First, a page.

At this time in my life, many of my memories have faded, but the “flashbulb” moments remain. I remember where I was at age 12 when JFK was shot, and where I was several months later when The Beatles first came to America. I know where I was when I heard about Dr. King, Bobby Kennedy, the Challenger, and Princess Diana. And so it is that I remember, with the clarity that accompanies many traumatic memories, exactly where I was when I heard that my client “Mike” was dead.
Although this article is partly about Mike and what he and his death meant to me, it is mostly about the relationships some of us choose to form with our clients. We are taught to have boundaries and ethics. We are taught to be professional. We learn about transference, counter-transference, and self-disclosure. It is rare, however, that we are taught how to make those boundaries permeable—to let an emotional exchange cut both ways without any ethical breach—and, when there is a loss such as the death of a client, how to grieve and how to support one another without judgment.
Mike was in his 30s when I first met him at the outpatient agency where I worked as an addiction counselor. He was very nervous at his intake. He was a professional man who said the only way he would come to treatment was if we would not record his last name anywhere. At first I saw this as the normal paranoia of a “coke head,” but in time I realized that he was simply trying to protect himself as his career was taking off and his name was becoming known.
Mike had been snorting cocaine with increased regularity and decided he was at a crossroads. He did not want to use his health insurance because of the paper trail, and therefore he had decided to visit the outpatient agency where I worked because it operated on a sliding fee scale. He refused to participate in groups (and in those days he could refuse), but said he would attend individual sessions as often as we recommended.
Amazingly to me, Mike stayed clean and stayed in treatment. After about a year, he decided to take a prestigious job about 50 miles away. I assumed that he would choose to terminate treatment at that time, so I readied a list of agencies closer to where he would be living. Mike, however, had other ideas. “I'm not leaving,” he said. “We're staying on schedule.” I pressed him about the commute. “This is working,” he replied. “I'm staying.” For the next six months he continued to come. He did miss an appointment here and there, sometimes canceling, sometimes forgetting, but when he'd forget he'd call within a few days and reschedule.
So when he missed his appointment on a January day in the mid-'80s, I didn't think much of it. Two days later I received a call. The woman's voice on the other end of the line was unfamiliar. “Are you Dinny McClintock?” she asked. “I'm Mike Smith's mother. I knew he was seeing someone and I found your card in his wallet. Dinny, Mike died suddenly yesterday. We don't know what happened—he told his girlfriend he didn't feel well and later he collapsed and died.”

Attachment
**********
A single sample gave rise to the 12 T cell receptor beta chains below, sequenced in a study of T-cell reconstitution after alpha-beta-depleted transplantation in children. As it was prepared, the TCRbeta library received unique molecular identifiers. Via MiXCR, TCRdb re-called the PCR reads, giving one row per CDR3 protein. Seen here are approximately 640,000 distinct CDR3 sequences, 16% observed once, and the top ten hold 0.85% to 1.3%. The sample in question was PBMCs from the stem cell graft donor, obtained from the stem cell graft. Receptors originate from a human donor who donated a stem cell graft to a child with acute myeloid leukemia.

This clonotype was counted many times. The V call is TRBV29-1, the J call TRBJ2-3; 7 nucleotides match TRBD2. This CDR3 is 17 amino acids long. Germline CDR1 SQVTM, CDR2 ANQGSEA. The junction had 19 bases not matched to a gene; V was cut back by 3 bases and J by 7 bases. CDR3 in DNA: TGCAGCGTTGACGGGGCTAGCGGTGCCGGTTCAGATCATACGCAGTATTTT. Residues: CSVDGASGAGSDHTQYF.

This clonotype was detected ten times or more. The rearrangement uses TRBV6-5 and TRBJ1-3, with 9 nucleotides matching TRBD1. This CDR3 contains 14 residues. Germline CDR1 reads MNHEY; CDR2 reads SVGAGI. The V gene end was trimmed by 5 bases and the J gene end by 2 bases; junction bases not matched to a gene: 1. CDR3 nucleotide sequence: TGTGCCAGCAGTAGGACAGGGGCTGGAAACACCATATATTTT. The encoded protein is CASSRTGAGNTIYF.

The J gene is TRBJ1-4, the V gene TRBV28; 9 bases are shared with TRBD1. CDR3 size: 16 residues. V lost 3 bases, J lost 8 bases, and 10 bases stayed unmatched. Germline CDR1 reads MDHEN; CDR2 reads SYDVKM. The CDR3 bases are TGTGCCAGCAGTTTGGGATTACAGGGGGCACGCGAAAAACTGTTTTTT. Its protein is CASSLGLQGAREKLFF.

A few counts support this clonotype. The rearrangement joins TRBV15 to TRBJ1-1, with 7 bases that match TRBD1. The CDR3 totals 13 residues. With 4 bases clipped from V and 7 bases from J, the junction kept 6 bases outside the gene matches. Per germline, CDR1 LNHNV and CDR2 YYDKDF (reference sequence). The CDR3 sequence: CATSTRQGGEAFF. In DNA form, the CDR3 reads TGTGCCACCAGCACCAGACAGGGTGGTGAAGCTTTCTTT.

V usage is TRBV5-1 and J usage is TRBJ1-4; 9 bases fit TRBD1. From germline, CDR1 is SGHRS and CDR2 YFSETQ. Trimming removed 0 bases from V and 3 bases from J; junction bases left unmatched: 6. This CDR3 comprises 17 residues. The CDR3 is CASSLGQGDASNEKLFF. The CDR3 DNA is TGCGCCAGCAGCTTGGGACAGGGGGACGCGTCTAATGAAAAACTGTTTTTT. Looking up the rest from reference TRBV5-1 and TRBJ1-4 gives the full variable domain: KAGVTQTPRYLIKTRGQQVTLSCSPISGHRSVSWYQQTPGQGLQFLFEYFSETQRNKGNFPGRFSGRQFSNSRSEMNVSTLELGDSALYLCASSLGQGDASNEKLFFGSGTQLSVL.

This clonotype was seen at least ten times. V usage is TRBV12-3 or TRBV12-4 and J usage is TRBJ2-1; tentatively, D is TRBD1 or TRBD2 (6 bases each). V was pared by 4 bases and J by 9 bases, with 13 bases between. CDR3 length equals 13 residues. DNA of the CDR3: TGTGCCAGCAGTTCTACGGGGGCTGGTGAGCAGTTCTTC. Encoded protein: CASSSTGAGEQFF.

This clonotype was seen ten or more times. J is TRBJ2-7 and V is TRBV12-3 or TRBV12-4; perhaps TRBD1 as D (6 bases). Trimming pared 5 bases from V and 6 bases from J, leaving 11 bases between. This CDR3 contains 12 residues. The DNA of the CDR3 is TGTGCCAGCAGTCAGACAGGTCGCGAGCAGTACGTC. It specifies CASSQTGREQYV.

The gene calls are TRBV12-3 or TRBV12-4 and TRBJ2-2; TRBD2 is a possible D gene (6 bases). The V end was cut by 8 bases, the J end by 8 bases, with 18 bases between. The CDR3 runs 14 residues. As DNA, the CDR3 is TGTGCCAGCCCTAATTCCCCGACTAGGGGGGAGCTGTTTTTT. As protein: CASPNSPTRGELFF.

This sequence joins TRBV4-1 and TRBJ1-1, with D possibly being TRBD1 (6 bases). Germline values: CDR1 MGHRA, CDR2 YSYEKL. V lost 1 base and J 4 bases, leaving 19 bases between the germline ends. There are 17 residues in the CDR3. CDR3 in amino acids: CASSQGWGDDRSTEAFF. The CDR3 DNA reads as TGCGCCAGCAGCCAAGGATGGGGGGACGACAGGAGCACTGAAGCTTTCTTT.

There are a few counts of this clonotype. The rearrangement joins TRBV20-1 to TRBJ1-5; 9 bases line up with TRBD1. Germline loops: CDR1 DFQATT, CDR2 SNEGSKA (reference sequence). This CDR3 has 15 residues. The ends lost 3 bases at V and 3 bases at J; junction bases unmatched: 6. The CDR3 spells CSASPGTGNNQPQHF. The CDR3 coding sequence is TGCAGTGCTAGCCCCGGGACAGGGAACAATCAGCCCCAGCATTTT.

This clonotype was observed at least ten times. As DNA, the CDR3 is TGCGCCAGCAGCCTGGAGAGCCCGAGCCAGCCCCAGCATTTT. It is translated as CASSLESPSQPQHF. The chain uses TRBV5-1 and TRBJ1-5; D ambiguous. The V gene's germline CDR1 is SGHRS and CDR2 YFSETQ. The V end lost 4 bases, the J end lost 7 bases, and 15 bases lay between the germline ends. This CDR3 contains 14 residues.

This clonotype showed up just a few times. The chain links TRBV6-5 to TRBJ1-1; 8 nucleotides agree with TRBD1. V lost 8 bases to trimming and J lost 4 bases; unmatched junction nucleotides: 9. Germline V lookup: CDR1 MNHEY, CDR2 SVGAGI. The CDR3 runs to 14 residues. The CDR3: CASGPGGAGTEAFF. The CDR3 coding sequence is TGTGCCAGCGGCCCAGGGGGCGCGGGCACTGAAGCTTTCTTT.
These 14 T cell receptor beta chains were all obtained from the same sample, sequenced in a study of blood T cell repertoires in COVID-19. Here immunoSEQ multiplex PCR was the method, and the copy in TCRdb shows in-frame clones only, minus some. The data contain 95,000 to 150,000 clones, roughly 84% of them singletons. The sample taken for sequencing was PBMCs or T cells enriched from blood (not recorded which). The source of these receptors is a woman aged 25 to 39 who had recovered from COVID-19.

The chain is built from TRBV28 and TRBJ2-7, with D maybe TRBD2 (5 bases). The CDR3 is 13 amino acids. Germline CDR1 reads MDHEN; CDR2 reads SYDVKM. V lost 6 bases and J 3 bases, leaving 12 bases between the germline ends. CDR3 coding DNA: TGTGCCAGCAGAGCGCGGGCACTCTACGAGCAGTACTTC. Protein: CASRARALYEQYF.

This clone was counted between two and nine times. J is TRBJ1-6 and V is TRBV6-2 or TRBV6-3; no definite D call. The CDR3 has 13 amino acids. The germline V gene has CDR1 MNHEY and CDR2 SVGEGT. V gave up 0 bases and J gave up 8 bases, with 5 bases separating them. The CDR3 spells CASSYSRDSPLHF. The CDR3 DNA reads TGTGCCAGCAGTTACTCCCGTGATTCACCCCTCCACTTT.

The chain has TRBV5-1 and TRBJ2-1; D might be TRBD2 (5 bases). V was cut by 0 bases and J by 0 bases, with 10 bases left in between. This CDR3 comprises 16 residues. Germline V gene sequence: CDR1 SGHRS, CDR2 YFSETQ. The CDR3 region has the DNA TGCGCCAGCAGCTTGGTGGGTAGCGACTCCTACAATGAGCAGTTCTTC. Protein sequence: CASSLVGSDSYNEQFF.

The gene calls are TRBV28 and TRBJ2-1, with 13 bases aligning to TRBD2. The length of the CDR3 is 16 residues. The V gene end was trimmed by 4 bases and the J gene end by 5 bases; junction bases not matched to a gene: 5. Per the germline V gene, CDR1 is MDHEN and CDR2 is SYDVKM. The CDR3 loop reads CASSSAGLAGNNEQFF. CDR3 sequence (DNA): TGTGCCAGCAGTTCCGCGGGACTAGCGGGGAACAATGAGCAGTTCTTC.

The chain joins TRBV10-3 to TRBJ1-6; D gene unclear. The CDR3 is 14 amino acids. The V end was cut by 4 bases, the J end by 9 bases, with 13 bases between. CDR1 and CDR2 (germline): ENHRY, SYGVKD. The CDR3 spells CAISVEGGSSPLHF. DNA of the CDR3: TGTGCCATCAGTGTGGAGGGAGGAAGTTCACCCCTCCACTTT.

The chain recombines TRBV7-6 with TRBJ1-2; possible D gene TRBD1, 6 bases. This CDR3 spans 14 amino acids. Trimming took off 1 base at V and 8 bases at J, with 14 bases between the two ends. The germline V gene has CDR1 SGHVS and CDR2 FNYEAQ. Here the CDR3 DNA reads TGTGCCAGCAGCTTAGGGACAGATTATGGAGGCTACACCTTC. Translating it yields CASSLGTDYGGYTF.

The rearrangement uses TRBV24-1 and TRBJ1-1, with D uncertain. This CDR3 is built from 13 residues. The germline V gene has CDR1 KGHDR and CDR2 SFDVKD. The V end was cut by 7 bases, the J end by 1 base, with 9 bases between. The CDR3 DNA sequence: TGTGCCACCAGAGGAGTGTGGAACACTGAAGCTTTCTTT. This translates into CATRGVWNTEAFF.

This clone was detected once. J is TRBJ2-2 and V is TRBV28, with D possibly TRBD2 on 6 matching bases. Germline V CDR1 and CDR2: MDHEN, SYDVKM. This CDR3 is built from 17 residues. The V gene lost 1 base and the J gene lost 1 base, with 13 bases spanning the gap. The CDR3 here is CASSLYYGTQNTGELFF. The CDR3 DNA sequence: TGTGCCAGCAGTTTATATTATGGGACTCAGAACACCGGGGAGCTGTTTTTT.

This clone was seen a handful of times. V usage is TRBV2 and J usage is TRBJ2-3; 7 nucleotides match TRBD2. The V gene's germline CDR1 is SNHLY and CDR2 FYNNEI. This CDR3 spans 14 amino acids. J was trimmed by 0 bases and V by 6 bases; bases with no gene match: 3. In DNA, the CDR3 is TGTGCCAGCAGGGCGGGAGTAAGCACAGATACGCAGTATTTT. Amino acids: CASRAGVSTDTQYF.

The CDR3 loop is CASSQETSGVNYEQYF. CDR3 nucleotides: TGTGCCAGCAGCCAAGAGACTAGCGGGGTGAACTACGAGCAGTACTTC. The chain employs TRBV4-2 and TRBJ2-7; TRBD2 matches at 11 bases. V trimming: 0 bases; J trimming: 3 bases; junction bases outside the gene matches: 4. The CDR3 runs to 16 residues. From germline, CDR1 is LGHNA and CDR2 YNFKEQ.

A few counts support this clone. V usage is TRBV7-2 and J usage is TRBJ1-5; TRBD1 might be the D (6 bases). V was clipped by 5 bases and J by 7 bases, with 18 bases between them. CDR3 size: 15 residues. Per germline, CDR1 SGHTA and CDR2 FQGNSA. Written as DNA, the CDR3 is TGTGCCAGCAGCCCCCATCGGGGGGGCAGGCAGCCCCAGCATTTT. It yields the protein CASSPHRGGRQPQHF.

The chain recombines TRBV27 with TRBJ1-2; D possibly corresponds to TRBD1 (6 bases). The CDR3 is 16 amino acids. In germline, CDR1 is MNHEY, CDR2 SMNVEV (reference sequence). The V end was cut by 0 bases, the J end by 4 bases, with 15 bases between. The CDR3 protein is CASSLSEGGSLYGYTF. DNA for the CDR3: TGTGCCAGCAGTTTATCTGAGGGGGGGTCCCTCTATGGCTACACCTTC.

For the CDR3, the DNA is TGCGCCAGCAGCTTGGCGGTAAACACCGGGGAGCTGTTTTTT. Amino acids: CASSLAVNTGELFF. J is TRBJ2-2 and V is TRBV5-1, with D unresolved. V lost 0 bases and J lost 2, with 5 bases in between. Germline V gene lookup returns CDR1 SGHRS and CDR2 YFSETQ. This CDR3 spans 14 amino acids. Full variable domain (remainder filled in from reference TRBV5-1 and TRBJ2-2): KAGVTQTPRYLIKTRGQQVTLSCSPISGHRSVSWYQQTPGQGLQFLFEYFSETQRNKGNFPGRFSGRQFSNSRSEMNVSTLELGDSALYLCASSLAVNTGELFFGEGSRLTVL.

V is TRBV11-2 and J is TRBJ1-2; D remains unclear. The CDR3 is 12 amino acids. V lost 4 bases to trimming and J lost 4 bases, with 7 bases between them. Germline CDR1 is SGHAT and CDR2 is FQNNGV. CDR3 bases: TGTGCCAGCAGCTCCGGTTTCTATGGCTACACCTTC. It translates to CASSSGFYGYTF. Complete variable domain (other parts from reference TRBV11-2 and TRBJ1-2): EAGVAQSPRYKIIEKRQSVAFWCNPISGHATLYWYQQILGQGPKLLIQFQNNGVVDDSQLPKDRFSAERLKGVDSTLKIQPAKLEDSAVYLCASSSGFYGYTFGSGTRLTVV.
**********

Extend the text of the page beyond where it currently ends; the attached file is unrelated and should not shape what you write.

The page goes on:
I could feel my heart pounding and the blood draining from my face. Mike's mother continued, “His brother and I would like you to come to his services if you want to. Do you want the information?” I said, “Of course,” and started fumbling for a pen and paper. I took down the information, we said goodbye, and I proceeded to sit there for a few minutes and then went to speak with the co-worker to whom I was closest at the time.
A few days later I attended the services. I took a friend, another social worker, who is the perfect person for such occasions. She is, if there is such a thing, an “empath.” She will pick up on the feeling in the room and reflect it back. Good, I thought; I'm not crying alone. Later on in the car ride home, still sniffing, we were also laughing as she said, “And I didn't even know him! But he seemed to be so loved.”
Mike's death affected me deeply. It was sudden, tragic, and senseless. It was one of those horrible things that just happen. Although it was in the realm of work, it was also a personal loss. We had worked together for more than 18 months and it was meaningful work. Usually at the end of the type of counseling relationship I had with Mike, there would be a formal termination session. This time there would be none. Looking for closure, I wrote his discharge summary soon after his death, hoping that summarizing our work together would be soothing. It was but small comfort.
One of the greatest effects of Mike's death for a long time was the way others reacted to it. When word of his death spread, some of my colleagues expressed sympathy and concern but most said nothing. Another day, another closed case. When I said I was going to the funeral, questions were raised as to whether my attendance there was appropriate. “Are you kidding me?” I thought. I wasn't exactly planning to wear a name badge or disclose how I knew him. But I was going, and this wasn't negotiable.
I was surprised at the reaction, or rather the lack of reaction, that I got from many of my co-workers. I came to realize that they had not had this experience in their careers yet, but I also knew that they didn't form the same type of therapeutic alliance that I did. It was around this time that I started to think I needed to find a job in a more nurturing environment, and although it took a while to find this, I eventually did.